With Ms. Ferri it has always been the in between moments that give one pause; things that one never notices with other dancers. Choices that signify the immensity of a situation are shockingly abundant during an Alessandra Ferri performance. You have to see it to understand. Once you do, you think, "I never made that connection before." For instance: the Nurse touching Juliet's bosom to indicate that she is becoming a woman is replicated during the balcony scene when Juliet pulls Romeo's hand to her chest to say, "I'm not a little girl"; when Juliet descends to kneel after the chest press with Romeo so that she can study him, we see that she is also "taking the vow"; the fact that Juliet never once allows Sterling Baca's Paris to take her hand - no, that she removes her hand at the last moment every single time he reaches for it; in the tomb scene, when the wounded Juliet grasps for Romeo's hand just before she expires, we see the echo of their reaching for one another at the end of the balcony scene; this is ballet theatre that transcends mere technique or stagecraft. This is what transformed certain silent movie actors into stars: the ability to stand still and resolute as a sea of action rages across the stage. What Ms. Ferri has is innate intelligence and talent that have been refined to the point that they are now visceral; reactive; effortless; natural.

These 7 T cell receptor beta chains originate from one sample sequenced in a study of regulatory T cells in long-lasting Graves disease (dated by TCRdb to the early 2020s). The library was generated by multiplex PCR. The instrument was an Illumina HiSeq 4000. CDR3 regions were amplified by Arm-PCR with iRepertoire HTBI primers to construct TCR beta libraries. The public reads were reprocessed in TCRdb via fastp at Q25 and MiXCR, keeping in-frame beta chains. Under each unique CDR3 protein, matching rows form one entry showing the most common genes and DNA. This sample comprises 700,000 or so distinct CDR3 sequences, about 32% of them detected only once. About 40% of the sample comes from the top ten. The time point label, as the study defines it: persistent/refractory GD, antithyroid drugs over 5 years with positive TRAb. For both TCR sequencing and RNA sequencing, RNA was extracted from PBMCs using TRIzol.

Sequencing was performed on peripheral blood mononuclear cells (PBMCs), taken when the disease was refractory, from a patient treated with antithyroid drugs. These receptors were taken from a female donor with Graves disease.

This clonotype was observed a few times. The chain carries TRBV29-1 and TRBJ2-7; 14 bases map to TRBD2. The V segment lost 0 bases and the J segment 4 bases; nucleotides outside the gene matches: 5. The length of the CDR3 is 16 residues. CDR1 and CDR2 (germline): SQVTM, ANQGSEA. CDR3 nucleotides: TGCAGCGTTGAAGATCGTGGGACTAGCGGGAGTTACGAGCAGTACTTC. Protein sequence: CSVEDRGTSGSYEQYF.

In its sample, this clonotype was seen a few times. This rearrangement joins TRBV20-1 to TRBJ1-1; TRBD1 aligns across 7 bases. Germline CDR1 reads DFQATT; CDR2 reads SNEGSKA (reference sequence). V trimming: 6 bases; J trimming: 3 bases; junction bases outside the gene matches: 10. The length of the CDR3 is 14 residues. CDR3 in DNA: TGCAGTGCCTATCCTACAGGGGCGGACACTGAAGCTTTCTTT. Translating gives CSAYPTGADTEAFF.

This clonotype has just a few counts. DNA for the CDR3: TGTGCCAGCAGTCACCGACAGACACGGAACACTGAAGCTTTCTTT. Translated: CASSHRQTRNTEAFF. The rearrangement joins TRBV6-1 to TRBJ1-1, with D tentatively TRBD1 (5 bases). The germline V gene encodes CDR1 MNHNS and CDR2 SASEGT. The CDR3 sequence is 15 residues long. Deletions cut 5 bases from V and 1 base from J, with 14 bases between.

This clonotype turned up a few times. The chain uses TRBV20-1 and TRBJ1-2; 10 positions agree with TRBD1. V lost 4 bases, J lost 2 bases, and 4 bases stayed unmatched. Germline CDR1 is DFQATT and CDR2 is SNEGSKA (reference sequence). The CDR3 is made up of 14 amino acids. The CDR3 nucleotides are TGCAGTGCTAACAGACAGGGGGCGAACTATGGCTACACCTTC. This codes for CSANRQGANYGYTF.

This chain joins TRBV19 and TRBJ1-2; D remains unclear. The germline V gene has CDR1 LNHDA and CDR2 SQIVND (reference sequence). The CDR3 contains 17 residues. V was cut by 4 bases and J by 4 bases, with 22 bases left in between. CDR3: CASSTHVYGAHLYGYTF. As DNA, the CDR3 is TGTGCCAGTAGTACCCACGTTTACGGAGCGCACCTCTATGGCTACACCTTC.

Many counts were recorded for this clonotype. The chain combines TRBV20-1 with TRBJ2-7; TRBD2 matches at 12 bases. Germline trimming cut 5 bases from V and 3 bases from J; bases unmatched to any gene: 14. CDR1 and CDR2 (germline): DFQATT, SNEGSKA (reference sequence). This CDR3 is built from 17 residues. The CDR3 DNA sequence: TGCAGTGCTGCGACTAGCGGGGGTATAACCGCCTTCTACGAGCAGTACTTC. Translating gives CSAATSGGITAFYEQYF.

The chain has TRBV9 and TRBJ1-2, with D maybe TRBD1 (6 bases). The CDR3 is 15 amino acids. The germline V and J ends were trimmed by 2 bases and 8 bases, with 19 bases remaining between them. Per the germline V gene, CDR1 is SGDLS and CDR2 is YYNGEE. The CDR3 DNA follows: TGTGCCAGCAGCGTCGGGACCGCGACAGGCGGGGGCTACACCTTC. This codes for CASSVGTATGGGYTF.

In the 1998 performance documentary "ABT Now" Ms. Ferri gives an interview during which she states that when she is assigned a role she reads everything about her character's story, learns the choreography, and then forces herself to forget it. After that, she goes into the studio and finds the story and movement from within herself so that the interpretation is wholly her own. In that same documentary she performed the balcony scene from "Romeo and Juliet" with her great partner, Julio Bocca. I never thought that she would find another partnership to rival what they had together. I had my doubts even after I learned that the dazzling Herman Cornejo would be her Romeo. I saw them perform together - at the Signature Theatre in "Cheri" and the Joyce in their joint collaboration "Trio Concert Dance" - and thought that she would completely overwhelm him in a three act ballet. How wonderful it is to discover that I was completely and totally wrong. During Romeo's balcony scene solo, something unprecedented happened; people burst into fits of applause. Normally I would be annoyed, but even I had to admit that something spectacular had been unleashed within Mr. Cornejo. I have on occasion had goose bumps and shivers overtake me during a performance, but only once before have I been moved to tears. This performance's balcony pas de deux reduced me to sobs. There was Ms. Ferri and her ever-pliant back releasing her arms in cascading ripples with every dip, and there was Mr. Cornejo smiling as if he had found the secret to a happy life. Watching this concert, I think we all did.